Eternal Flame Falls (Chestnut Ridge Park, New York)
If you follow the route to Shale Creek in New York’s Chestnut Ridge Park, you’ll find a strange orange-red light glowing behind a waterfall that looks like something out of a fairy tale. This Eternal Flame burning behind the water is fueled by natural methane gas escaping through cracks in the rock. The flame isn’t quite eternal though — the water sometimes extinguishes the fire, but visitors often start it up again with a lighter to keep the magic alive.
Fairy Circles (Namibia)
Millions of circular patches dot the desert landscape in the African country of Namibia. These eerie ovals of soil surrounded by rings of grass are known as “fairy circles” because their defined shape and pattern look as if they’ve been created by small spritely creatures. They can range in size from about 12 feet to about 114 feet. While scientists have many theories, including creepy crawlies like sand termites, recent research seems to indicate that the pattern is created via plants competing for scarce water.
Giant’s Causeway (Northern Ireland)
Giant’s Causeway is a natural wonder on the coast of Northern Ireland that deserves a spot on any bucket list. It features 40,000 polygonal black basalt columns that were created by volcanic activity. The dramatic, pavement-like formation inspired legends about a giant named Finn McCool, who threw chunks of the coast into the sea to create a stepping stone path to Scotland.
Great Blue Hole (Belize)
The Great Blue Hole is quite straightforward in its name and yet still overwhelming in size and beauty. This massive, remote marine seahole off the coast of Belize is more than 1,000 feet across and 400 feet deep. Scuba divers flock here to experience its hypnotically crystal-clear waters, marine life and coral reefs.
The Great Pyramid of Giza (Egypt)
The Great Pyramid of Giza has been captivating mankind for thousands of years. The only one of the seven wonders of the ancient world that’s still intact, it continues to be one of the most visited tourist attractions on Earth. Visitors and scholars alike are still baffled by how the 455-foot-tall pyramid was created without modern tools, although common theories are that they were constructed using some type of ramp system.
Island of the Dolls (Mexico City, Mexico)
Isla de las Muñecas, Spanish for Island of the Dolls, is an island located in the canals of the Xochimilco neighborhood of Mexico City. As the legend goes, the island’s caretaker became haunted by guilt after he was unable to save a little girl whodrowned there more than 50 years ago. He hung dolls around the island as a tribute. The unsettling dolls with severed limbs, decapitated heads and empty eye sockets still remain there, and some people claim the island is haunted.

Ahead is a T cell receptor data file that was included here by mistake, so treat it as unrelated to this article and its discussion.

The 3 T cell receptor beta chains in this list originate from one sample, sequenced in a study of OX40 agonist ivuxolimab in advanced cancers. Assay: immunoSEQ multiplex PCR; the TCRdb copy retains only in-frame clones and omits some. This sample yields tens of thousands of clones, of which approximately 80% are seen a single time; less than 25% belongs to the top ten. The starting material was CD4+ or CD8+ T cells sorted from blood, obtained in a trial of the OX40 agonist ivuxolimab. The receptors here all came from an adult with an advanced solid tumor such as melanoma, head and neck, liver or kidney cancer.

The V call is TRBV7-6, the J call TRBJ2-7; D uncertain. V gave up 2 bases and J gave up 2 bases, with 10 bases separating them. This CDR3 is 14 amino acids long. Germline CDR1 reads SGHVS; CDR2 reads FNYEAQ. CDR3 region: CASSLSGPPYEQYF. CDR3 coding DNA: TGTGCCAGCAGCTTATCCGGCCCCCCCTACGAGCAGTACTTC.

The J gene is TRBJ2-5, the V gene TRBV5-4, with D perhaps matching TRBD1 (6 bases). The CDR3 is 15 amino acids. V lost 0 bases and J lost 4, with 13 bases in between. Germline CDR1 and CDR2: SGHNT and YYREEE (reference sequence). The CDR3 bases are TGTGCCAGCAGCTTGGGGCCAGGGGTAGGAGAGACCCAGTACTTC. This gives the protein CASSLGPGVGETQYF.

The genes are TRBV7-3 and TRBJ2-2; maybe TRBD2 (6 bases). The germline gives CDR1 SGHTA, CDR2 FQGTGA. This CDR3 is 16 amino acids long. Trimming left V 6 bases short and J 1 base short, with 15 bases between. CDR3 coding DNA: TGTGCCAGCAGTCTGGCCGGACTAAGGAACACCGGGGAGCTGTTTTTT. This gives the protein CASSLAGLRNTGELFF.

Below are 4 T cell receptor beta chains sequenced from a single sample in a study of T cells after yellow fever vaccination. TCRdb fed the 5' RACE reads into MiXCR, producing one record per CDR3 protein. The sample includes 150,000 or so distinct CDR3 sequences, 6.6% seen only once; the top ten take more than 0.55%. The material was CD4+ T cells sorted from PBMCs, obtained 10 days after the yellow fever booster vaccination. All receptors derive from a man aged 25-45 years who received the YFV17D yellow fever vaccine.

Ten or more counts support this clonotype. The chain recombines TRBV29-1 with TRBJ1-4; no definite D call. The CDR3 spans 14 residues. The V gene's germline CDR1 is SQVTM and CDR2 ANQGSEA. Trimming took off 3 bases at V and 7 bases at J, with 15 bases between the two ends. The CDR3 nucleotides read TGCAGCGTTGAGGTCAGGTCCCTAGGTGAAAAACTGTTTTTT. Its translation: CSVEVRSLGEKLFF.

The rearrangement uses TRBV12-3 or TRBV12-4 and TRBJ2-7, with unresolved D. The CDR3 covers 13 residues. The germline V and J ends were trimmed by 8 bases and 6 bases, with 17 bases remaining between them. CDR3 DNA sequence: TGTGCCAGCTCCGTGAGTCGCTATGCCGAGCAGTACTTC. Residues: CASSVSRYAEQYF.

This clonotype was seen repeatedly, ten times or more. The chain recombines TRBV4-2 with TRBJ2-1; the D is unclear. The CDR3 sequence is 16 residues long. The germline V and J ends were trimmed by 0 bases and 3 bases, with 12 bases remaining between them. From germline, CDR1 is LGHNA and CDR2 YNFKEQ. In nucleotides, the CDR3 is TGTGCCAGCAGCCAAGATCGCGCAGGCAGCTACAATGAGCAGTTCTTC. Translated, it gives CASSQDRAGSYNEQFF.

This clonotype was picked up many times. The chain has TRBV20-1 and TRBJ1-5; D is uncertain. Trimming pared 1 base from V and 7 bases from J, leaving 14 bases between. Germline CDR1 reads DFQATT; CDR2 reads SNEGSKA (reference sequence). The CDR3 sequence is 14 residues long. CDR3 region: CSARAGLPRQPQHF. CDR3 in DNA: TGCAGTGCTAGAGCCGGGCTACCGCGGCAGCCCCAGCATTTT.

Kawah Ijen Lake (Indonesia)
Kawah Ijen Lake and Volcano are both terrifying and breathtaking because of a rare natural phenomenon that occurs here. Sulfuric gases burst through the rocky surfaces around the lake, combusting when they hit the outside air. This creates flames that shoot up to 16 feet into the air. The fires appear to burn blue and liquid sulfur streams down the mountain like electric blue lava.
Lake Abraham (Alberta, Canada)
In warmer months, Lake Abraham simply looks like a lovely turquoise lake in Alberta, Canada. But during the winter, the frozen water gets filled with suspended white orbs that look like snowballs. It might look like Christmas magic, but these ice bubbles are actually dangerous pockets of flammable methane gas formed when organic matter at the bottom of the lake decomposes.
Lake Hillier (Australia)
With its bubblegum-pink waters, Australia’s Lake Hillier might have the most unique and pretty waters in the world. It sits right next to the Pacific Ocean, which makes its natural color really pop in comparison. It has plenty of fish living in its waters and is even safe for swimming, although tourists aren’t allowed in the water. The reason for Lake Hillier’s color remains a mystery, but it’s most likely caused by algae, bacteria or chemical reactions.
Lake Maracaibo (Venezuela)
Over this bay off the Caribbean Sea in northwestern Venezuela, lightning storms take over the skies almost every night of the year. This weather phenomenon is known as Catatumbo Lightning, named for the river that flows into the lake. Lake Maracaibo has the highest concentration of lightning on Earth thanks to a combination of heat, humidity, air currents and the mountainous landscape. At night, lightning strikes Lake Maracaibo about 28 times a minute for up to nine hours.
Lake Natron (Tanzania)
Lake Natron in Tanzania is also known as Petrifying Lake because it has the power to turn birds to “stone.” The water temperature can reach 140 degrees Fahrenheit and its pH level is 10.5, nearly as high as ammonia. The water is so caustic that it can burn the skin and eyes of animals that aren’t adapted to it. Its high levels of sodium carbonate also act as a preservative, leaving birds, bats and other animals that die in its waters almost mummified. The lake is, however, a safe breeding place for a flock of flamingos.